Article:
Flor McCarthy, a suckler and beef farmer from Kenmare, Co Kerry, told the Farming Independent that he "would be considering" running for the IFA presidency. "I will make up my mind after consulting with my family and also with my county," he said.
One thing that Flor believes would work in his favour is that he is coming in from outside the current leadership group.
Married to Mary and with four children, Flor considered running last time but eventually didn't. "The first job of whoever is elected is to rebuild the trust of farmers. Openness on a large scale is required.
"It will be a tough challenge, which I'd relish," he said.
Hardworking and personable, Flor is the current rural development committee chairman and is also involved in rural development matters in Kerry.
A former IFA county chair, he also represented Kerry on the livestock committee.
Potential general secretary contenders
Bryan Barry has spent most of his working life with the IFA, after studying politics, history and economics at UCD.
Given his many years as right-hand man to Mr Berkery, he was seen as one of the top contenders for the job of general secretary when Mr Berkery retired seven years ago.
As secretary to both the executive board of the IFA and FBD, there is very little at Bluebell that the Dublin native would not have been aware of.
For farmers, he was often the face that appeared on the lorries getting the crowd revved up before the main speaker - usually the IFA president - took to the stage.
He would be seen as a safe and capable pair of hands, although some would question if he has a forceful enough personality to control and persuade the many characters that an IFA boss needs on side, both inside and outside the walls of the Farm Centre.
Elaine Farrell is part of the old guard in IFA headquarters, having served in several positions over the course of more than 20 years working as an executive with the organisation.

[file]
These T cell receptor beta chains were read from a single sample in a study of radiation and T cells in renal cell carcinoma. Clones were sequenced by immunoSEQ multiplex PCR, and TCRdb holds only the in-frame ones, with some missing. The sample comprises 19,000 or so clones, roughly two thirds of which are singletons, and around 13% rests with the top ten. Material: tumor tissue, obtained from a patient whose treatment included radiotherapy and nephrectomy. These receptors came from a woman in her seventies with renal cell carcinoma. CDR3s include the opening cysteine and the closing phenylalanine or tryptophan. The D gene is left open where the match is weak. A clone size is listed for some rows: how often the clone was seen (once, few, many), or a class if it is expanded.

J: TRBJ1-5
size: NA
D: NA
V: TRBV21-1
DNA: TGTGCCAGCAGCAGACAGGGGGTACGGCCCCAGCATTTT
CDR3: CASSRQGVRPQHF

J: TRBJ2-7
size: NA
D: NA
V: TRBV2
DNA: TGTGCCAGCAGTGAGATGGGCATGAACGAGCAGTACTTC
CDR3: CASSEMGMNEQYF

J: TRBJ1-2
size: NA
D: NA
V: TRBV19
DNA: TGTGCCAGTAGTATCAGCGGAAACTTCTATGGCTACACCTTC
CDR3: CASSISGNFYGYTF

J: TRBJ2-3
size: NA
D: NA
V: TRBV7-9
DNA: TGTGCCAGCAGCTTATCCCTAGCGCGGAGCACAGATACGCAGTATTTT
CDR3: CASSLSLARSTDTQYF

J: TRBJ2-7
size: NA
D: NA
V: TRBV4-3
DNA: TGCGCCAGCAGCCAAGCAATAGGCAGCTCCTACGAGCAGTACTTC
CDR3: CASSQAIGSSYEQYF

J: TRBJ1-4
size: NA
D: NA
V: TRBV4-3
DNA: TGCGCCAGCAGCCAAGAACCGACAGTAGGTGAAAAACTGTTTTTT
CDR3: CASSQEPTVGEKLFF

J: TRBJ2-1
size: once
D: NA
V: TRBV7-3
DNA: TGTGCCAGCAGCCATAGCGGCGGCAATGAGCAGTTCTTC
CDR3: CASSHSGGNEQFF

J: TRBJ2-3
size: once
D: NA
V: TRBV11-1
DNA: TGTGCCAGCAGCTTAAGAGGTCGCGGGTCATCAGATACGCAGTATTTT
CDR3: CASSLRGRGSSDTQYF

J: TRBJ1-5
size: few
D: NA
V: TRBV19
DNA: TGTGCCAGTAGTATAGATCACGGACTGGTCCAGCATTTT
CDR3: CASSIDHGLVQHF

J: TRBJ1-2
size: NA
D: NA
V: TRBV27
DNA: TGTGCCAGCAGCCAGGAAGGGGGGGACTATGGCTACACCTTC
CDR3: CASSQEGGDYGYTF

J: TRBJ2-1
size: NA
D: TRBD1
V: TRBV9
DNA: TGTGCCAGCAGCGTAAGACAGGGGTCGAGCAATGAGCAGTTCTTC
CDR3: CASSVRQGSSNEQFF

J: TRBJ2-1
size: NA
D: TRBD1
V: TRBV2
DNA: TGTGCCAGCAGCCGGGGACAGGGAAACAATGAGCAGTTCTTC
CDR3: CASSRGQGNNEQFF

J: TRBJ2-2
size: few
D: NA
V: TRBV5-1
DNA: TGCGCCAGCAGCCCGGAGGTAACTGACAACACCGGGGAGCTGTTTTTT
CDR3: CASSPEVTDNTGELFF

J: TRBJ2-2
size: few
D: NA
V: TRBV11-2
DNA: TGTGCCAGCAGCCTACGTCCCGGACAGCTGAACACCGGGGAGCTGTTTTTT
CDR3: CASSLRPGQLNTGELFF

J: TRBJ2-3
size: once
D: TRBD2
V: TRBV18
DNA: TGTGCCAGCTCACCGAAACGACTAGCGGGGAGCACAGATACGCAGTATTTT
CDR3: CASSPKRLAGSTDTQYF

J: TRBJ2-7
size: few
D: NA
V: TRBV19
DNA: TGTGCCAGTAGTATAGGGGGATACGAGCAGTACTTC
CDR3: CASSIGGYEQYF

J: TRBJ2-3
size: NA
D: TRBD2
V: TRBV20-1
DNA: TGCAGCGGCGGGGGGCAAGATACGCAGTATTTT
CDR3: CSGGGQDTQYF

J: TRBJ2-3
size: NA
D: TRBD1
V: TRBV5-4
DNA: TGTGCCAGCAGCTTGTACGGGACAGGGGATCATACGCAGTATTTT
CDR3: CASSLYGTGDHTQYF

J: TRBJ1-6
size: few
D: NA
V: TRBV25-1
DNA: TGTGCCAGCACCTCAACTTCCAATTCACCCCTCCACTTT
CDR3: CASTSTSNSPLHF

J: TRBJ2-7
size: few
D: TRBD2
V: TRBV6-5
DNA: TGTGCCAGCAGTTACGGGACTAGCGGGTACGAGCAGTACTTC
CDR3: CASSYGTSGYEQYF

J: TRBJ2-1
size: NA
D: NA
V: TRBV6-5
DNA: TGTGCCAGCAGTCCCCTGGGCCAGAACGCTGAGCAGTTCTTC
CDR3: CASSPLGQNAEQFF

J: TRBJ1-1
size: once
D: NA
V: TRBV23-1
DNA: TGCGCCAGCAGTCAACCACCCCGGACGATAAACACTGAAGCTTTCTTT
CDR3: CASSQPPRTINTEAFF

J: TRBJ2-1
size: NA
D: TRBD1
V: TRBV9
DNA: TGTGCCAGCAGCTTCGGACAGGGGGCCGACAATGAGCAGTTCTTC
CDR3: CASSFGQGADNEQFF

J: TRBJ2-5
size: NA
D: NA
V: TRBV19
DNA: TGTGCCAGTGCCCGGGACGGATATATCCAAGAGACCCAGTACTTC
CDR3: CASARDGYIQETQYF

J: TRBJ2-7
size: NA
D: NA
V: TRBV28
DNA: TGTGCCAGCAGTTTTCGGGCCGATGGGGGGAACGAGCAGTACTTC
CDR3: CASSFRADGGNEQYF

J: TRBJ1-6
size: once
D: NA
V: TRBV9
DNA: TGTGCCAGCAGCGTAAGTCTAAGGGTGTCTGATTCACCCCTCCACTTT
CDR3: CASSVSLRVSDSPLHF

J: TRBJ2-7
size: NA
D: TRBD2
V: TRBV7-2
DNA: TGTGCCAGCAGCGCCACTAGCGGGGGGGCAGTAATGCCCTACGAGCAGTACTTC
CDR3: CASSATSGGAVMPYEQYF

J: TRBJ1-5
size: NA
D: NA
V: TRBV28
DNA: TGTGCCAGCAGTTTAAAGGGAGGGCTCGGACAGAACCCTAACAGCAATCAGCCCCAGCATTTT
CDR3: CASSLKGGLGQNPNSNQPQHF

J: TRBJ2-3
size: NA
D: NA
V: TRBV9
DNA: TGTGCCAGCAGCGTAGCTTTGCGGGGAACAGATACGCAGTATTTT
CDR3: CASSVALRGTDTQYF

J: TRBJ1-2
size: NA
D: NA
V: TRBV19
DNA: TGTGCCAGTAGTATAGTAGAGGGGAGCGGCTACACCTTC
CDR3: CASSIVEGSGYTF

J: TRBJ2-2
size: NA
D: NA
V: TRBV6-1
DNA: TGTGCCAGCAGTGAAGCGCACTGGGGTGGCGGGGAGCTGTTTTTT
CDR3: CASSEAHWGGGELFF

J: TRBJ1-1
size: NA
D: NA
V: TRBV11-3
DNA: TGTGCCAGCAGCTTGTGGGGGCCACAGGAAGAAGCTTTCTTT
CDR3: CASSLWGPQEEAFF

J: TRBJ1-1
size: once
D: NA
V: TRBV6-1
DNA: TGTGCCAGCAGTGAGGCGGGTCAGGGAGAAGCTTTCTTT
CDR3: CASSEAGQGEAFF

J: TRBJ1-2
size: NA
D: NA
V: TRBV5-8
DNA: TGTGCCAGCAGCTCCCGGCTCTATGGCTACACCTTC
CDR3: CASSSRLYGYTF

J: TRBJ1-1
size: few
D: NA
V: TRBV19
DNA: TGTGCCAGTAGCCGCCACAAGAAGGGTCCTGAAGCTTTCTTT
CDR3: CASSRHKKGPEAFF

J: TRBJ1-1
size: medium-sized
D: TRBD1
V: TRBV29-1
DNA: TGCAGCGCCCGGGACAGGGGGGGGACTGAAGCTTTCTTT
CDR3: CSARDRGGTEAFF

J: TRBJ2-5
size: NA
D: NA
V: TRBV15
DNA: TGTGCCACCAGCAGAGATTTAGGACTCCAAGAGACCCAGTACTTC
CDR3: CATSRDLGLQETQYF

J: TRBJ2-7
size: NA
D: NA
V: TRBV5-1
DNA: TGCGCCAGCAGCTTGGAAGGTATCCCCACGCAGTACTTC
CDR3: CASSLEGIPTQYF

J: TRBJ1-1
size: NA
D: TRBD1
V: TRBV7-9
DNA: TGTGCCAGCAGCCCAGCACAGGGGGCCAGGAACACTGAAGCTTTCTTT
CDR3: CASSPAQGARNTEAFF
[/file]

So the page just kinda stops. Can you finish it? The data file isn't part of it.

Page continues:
She hails from a tillage farming background near Castletownroche in Cork, but she also has family connections with a grain and agri-business concern in Mountbellew, Co Galway.
After graduating from an ag science degree in UCD, she started out in roles with both the sugar beet and forestry committees.
Her current role covers three areas, including retail and horticulture.
But it is as Oireachtas liaison executive that she is probably most active.
With much of her time spent ensuring the IFA is hard-wired into both government and opposition parties, she is one of the most well connected individuals in the lobby group.
The Kilkennyman's easy-going nature and likeability belies a keen knowledge of Irish and European farming and shrewd political judgement based on years of direct experience. His name alone would open political doors in Dublin, Brussels, and other EU capitals.
He is currently an adviser to Commissioner, Phil Hogan. Previously he advised Ivan Yates as Agriculture Minister in the 1994-97 Rainbow Coalition.
In all he has 17 years' experience in the global agri-business industry and is a former Teagasc board member. He was IAWS commercial director and later chief operating officer of marine oil maker Welcon AS.
Tynan's term advising Ivan Yates coincided with Ireland's 1996 EU presidency when Ireland faced the challenge of managing the BSE crisis. He was also executive secretary IFA milk committee and milk manager of Golden Vale plc.
Horse Sport Ireland chief executive Damien McDonald would be familiar to many in the IFA.
In a previous incarnation, he was head of Macra.
He also has strong knowledge of policies, something that will be key for a new general secretary, as he was Macra's agriculture policy office.
He then went on to have a successful tenure as chief executive of the organisation.
In 2007, he left Macra for HSI where he has developed strategies for expanding the Irish sport horse industry.
He is used to dealing with a variety of organisations and varying views as HSI has 17 members from a across the equestrian disciplines and breeding industry
Mr McDonald is from a farming background in Crossabeg, Co Wexford.
He holds an MA in Economics from UCD, and also has considerable experience of voluntary and sporting organisations.